We Shall Not Go Hungry
In Viking Age Iceland, Sigrun and her two brothers are reunited with their estranged father, only to fall prey to a horrific curse. After their father goes missing, Sigrun must protect her brothers by any means necessary, but uncovering her family’s history of dark magic may lead her to become the very thing she’s fighting. (harryaspinwall.com/wsngh)
The situation grows more tense as their food suddenly spoils and mysterious runes appear carved into the door, and one night Sigrun overhears her father burying something. When their thralls vanish and the horse turns up dead, its head mounted on a pole in an ancient curse ritual, their father finally turns to the local community for help. Refusing to give his land to the chieftain, however, he inadvertently causes a rift with their only allies, dooming them to a winter of starvation.
Cautioning Sigrun to leave the dead alone, he wanders out into the storm, only to return later, a strange, violent husk of his former self. After he attacks his children they hide in the farmhouse. As they prepare to flee the valley, Sveinn reveals that their father buried their family's ancient magical chest, and Sveinn dug it up again. Sigrun is furious, believing this taboo artifact to be the cause of their suffering. When they go to rebury it, their father attacks them, and Sigrun is only able to defeat him with help from the magic of the chest.
Gudmundr is badly injured in the fight, making escape to the chieftain's farm impossible. After Sigrun and Sveinn realise that the scrap of fabric Gudmundr found in the woods is an apron belonging to one of the thralls, Sigrun sets out to look for them. Instead, she finds their bodies hanging from a tree, with the remnants of a curse spell to make them talk. Suddenly her consciousness is taken to an ice cave where a mysterious old man vows that she and her brothers will die.
Urging Sveinn to look after his little brother, Sigrun runs to the chieftain's farm by herself. Upon her arrival, the chieftain's servants lock her up, wasting precious time. Finally freed upon the chieftain's return, Sigrun urges the chieftain to send help to their farm, agreeing to give up her father’s land. She returns to her father’s farm with Yngvar, only to discover that her brothers are missing. Instead of helping her, Yngvar insists on digging up the chest, which he believes is full of silver. When he discovers the magical artifacts inside, he is convinced that the community’s worst suspicions are right: Sigrun is a witch.
They fight, and Sigrun has the upper hand, but she is distracted by the sound of her brothers calling her. Yngvar stabs her in the side and flees. Sigrun staggers towards her brothers, huddled by the wall, but instead sees that they’re both dead, throats cut, and the Old Man has been making their bodies talk.
Sigrun is unable to carry her brothers back into the farmhouse, so at last she makes her way to the hot spring, where, at the very limit of her endurance, she has a near death vision culminating in her grandfather giving her her forgotten nickname, the key to her forbidden magical power. She takes up his magical artifacts and heads to the woods, where she learns from the bodies of the thralls that they have been to the lair of the Old Man, and can point out the way if they can see it. Sigrun cuts down one of the thralls and takes her head.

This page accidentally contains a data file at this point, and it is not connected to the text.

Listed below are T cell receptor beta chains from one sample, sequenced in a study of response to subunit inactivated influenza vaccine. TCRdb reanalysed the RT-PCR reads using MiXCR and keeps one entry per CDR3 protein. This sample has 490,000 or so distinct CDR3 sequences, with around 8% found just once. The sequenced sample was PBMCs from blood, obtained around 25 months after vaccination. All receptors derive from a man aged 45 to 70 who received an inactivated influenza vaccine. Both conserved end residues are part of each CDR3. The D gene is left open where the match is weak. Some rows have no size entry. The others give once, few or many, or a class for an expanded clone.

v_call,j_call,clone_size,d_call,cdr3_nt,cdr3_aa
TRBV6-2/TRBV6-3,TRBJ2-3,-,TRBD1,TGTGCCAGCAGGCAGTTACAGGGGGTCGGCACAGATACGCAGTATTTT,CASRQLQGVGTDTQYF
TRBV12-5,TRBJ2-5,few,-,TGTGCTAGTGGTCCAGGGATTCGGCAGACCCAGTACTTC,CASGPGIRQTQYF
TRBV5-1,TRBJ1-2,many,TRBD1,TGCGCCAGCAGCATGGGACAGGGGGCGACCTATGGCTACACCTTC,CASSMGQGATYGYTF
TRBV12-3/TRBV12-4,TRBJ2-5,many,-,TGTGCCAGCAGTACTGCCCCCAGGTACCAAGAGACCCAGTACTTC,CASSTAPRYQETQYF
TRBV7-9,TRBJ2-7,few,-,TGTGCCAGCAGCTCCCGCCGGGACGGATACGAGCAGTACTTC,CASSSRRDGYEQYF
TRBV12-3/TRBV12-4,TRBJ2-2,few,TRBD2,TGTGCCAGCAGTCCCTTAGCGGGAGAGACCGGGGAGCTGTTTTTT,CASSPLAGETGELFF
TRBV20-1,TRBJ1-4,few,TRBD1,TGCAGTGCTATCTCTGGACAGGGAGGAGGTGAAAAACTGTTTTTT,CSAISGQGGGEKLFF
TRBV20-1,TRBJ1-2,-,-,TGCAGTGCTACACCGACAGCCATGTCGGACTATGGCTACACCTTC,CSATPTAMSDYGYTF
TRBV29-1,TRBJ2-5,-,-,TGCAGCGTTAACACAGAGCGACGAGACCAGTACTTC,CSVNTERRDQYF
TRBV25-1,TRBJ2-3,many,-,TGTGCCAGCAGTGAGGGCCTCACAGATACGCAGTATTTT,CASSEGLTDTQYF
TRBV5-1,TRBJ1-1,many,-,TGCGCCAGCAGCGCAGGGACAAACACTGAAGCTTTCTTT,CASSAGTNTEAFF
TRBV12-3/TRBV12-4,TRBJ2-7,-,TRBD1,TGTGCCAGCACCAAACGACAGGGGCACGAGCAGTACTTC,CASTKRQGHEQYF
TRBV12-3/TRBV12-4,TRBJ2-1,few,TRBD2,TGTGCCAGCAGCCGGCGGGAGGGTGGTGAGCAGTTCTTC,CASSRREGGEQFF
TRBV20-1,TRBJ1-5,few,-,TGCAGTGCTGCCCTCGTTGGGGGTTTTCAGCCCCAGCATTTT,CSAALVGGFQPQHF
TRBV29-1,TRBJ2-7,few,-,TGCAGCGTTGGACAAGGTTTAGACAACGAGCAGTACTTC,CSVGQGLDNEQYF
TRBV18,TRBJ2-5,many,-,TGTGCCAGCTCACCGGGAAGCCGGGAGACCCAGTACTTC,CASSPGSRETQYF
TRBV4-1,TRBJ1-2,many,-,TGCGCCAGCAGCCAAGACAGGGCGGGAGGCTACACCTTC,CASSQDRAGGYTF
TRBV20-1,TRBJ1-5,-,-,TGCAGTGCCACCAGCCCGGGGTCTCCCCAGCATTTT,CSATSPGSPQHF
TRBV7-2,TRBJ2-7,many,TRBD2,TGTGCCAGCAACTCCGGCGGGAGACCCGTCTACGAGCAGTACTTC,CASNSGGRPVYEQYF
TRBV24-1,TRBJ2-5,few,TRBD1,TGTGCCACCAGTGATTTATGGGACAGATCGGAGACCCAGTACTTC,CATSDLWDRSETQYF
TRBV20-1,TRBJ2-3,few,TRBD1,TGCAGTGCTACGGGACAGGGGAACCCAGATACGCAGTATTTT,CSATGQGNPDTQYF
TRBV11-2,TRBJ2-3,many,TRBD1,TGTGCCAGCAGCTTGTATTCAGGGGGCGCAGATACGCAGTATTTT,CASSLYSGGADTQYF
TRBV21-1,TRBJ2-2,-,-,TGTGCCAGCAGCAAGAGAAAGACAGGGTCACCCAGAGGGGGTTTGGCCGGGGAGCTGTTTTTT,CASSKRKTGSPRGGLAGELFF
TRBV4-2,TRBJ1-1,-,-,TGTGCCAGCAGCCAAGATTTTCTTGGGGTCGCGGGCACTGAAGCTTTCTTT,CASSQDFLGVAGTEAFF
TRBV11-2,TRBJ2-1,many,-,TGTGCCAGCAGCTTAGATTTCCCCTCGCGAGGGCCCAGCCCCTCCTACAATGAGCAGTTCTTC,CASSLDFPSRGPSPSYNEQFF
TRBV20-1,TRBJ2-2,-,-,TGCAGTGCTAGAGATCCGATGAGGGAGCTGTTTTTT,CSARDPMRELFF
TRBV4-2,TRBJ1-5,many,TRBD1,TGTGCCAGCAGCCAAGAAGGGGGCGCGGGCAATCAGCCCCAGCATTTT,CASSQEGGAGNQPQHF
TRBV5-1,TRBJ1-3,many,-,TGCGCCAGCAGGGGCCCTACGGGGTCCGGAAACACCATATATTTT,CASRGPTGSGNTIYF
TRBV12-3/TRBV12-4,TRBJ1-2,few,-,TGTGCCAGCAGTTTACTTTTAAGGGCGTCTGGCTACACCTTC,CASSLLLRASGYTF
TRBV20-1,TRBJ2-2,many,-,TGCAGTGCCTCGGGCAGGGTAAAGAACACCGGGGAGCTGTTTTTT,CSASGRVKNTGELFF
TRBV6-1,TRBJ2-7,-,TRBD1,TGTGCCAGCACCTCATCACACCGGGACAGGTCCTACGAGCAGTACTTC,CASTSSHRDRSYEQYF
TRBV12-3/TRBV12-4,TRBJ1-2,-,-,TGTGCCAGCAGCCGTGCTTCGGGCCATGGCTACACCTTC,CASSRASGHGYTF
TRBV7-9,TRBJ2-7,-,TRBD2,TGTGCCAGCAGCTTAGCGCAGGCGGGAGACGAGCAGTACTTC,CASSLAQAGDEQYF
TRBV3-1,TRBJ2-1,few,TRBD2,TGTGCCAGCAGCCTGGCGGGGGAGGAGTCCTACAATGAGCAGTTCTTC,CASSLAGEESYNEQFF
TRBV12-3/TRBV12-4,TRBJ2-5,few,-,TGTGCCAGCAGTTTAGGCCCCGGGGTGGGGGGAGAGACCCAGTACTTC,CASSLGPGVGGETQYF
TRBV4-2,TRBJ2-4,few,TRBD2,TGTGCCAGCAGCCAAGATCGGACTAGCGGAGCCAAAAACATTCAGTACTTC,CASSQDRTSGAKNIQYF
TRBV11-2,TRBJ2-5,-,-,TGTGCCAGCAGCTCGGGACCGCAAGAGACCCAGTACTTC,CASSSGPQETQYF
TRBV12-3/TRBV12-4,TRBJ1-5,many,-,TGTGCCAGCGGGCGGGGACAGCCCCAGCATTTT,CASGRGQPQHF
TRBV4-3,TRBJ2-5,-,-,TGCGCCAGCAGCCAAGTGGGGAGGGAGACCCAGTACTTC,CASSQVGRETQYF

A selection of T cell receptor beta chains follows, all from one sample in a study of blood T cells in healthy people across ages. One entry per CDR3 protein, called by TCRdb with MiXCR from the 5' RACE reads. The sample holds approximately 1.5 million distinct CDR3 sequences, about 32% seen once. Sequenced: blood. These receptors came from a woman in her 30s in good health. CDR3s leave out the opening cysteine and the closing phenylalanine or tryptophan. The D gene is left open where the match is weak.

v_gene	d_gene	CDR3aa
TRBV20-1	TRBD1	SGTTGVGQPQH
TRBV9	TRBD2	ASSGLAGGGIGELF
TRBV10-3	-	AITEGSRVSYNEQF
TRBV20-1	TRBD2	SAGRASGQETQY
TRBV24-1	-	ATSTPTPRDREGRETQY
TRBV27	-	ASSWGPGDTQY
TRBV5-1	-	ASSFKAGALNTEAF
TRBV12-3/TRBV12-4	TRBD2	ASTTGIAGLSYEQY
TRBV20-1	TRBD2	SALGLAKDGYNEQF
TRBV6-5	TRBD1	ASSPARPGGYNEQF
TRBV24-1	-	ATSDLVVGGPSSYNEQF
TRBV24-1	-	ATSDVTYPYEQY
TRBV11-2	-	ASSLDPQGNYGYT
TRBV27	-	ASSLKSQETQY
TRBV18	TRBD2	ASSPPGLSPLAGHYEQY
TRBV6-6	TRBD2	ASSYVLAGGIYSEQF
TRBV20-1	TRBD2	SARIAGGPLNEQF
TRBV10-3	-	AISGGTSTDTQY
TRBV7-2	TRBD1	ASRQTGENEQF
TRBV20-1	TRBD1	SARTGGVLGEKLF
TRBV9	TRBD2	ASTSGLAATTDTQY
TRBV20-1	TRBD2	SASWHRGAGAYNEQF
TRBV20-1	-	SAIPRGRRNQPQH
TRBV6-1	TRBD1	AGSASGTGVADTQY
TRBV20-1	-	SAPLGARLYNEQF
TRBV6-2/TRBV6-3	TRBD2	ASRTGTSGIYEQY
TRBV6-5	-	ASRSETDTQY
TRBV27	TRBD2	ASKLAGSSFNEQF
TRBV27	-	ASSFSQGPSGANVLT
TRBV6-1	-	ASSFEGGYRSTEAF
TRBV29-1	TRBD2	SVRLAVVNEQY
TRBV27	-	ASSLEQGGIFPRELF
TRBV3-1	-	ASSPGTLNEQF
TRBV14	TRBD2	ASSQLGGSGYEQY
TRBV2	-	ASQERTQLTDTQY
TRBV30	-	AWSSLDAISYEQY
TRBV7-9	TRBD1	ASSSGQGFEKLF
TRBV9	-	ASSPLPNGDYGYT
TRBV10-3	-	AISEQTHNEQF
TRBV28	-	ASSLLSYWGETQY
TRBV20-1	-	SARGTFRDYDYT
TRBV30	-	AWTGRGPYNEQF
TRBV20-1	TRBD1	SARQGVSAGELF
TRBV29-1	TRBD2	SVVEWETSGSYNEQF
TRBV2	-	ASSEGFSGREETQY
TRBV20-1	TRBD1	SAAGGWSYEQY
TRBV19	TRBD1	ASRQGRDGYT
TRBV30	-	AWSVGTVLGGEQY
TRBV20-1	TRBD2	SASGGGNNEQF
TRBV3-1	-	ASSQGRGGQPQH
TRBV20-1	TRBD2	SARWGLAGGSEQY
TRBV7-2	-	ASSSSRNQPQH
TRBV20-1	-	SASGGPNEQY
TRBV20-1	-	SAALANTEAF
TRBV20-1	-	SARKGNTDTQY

Spotting the Old Man near the woods, she follows him into the highlands, only to lose him when he leaps from a cliff and turns into an eagle. The head leads her the rest of the way until the eagle returns and pecks out its eyes. At the last moment Sigrun grazes it with an arrow and follows the blood trail to an ice cave.
Within the cave she finally confronts the Old Man, who paralyses her with a spell and tells her the real backstory: He and her grandfather were warriors and witches of Odin, as well as lovers. When the Old Man finally had a son, he sent the boy to live with Sigrun’s grandfather and her parents, but her father got into an argument with the boy and killed him. The Old Man has finally tracked down their entire family together to destroy them.
As he’s about to kill her, Sigrun reveals that she’s not alone: She has raised her brothers as draugar, the undead thing that the Old Man turned her father into, and they have followed her to the ice cave. The Old Man becomes an eagle and flees into the valley, but Sigrun turns into a wolf and finishes him off.
Some time later, the community is wondering what evil happened in their valley. The farmhouses are ruined, and there are signs of a struggle in the highlands. The chieftain's son rises and walks outside, and there in the farmyard is the severed head of their horse, mounted on a pole, a new curse by a new witch. High up in a rocky cave, Sigrun and the draugar feast on the body of the Old Man.
Let The Right One In